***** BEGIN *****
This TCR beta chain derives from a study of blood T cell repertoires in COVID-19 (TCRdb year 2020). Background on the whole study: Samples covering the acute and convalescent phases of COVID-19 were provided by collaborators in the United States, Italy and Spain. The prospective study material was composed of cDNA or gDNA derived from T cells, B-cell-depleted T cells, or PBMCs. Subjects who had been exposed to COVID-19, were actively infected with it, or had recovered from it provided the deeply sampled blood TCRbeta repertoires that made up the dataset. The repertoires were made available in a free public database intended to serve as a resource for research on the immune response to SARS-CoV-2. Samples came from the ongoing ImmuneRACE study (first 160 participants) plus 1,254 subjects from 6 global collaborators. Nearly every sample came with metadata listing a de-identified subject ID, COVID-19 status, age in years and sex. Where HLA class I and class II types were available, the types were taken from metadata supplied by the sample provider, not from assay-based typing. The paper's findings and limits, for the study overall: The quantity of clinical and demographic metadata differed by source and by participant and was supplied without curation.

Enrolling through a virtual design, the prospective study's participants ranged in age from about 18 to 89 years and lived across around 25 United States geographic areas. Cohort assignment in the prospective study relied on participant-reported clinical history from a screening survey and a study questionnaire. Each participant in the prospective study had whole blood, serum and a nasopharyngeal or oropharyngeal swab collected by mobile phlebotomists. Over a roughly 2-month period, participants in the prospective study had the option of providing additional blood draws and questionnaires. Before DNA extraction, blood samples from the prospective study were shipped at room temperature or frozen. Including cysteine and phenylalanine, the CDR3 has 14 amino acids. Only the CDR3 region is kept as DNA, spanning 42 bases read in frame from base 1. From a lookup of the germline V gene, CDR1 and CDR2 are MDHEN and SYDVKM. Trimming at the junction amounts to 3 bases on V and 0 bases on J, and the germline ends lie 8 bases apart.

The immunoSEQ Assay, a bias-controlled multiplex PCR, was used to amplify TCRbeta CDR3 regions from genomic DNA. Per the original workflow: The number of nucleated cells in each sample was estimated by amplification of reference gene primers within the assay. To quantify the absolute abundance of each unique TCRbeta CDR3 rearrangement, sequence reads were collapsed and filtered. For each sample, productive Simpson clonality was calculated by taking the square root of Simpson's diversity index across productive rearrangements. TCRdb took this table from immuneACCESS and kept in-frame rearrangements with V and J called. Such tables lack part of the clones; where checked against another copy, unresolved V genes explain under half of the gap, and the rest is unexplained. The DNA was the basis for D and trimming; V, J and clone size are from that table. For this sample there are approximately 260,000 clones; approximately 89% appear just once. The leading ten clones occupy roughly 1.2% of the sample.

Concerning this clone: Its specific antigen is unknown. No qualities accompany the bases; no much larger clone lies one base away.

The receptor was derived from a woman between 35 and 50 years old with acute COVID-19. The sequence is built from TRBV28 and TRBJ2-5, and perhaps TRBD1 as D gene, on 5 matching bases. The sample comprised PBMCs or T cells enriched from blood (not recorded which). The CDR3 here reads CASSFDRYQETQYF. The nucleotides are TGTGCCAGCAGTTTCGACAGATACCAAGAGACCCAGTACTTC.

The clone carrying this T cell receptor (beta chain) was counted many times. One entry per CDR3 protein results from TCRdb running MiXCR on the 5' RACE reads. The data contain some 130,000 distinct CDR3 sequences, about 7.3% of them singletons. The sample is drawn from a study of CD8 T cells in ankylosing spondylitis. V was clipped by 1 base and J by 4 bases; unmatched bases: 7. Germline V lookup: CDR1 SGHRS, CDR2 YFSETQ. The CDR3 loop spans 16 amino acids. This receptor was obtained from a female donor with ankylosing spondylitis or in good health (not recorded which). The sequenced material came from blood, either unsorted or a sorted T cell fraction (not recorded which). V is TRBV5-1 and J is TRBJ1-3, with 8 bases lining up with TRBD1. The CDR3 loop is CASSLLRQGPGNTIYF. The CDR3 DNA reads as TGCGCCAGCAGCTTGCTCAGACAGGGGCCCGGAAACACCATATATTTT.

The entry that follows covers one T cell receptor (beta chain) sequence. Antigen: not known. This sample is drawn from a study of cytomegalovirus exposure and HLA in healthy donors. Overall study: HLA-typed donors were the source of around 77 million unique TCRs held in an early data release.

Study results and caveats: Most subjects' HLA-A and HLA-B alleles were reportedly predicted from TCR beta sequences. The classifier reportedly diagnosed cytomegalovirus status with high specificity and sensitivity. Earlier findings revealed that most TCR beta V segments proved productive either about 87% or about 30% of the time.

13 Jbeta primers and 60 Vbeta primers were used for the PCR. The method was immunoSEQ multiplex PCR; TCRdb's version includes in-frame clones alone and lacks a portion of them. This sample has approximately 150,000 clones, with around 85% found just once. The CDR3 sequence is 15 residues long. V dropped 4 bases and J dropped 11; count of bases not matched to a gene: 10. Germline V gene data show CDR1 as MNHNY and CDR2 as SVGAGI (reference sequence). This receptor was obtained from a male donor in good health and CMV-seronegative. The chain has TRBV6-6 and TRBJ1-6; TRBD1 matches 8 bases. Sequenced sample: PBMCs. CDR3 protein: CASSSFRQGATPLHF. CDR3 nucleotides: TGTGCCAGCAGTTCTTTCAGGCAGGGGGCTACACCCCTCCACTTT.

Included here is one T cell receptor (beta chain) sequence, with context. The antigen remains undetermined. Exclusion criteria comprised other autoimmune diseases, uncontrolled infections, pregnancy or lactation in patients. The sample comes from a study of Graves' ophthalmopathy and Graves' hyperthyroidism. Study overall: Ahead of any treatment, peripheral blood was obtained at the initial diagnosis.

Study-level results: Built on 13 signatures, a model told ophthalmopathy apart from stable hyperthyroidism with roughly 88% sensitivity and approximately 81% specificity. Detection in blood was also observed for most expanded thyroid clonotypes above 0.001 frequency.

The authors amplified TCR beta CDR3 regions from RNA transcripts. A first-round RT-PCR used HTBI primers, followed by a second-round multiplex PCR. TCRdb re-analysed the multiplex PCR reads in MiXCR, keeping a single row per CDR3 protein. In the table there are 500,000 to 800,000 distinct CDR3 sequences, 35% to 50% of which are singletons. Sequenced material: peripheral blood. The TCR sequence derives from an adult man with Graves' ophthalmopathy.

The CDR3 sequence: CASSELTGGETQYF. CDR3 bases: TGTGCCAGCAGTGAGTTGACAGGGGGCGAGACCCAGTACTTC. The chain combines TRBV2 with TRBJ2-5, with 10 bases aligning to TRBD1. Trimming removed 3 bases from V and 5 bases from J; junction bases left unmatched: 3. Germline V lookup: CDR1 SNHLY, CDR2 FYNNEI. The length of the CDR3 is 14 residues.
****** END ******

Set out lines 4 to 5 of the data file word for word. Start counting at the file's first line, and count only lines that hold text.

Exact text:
Concerning this clone: Its specific antigen is unknown. No qualities accompany the bases; no much larger clone lies one base away.

The receptor was derived from a woman between 35 and 50 years old with acute COVID-19. The sequence is built from TRBV28 and TRBJ2-5, and perhaps TRBD1 as D gene, on 5 matching bases. The sample comprised PBMCs or T cells enriched from blood (not recorded which). The CDR3 here reads CASSFDRYQETQYF. The nucleotides are TGTGCCAGCAGTTTCGACAGATACCAAGAGACCCAGTACTTC.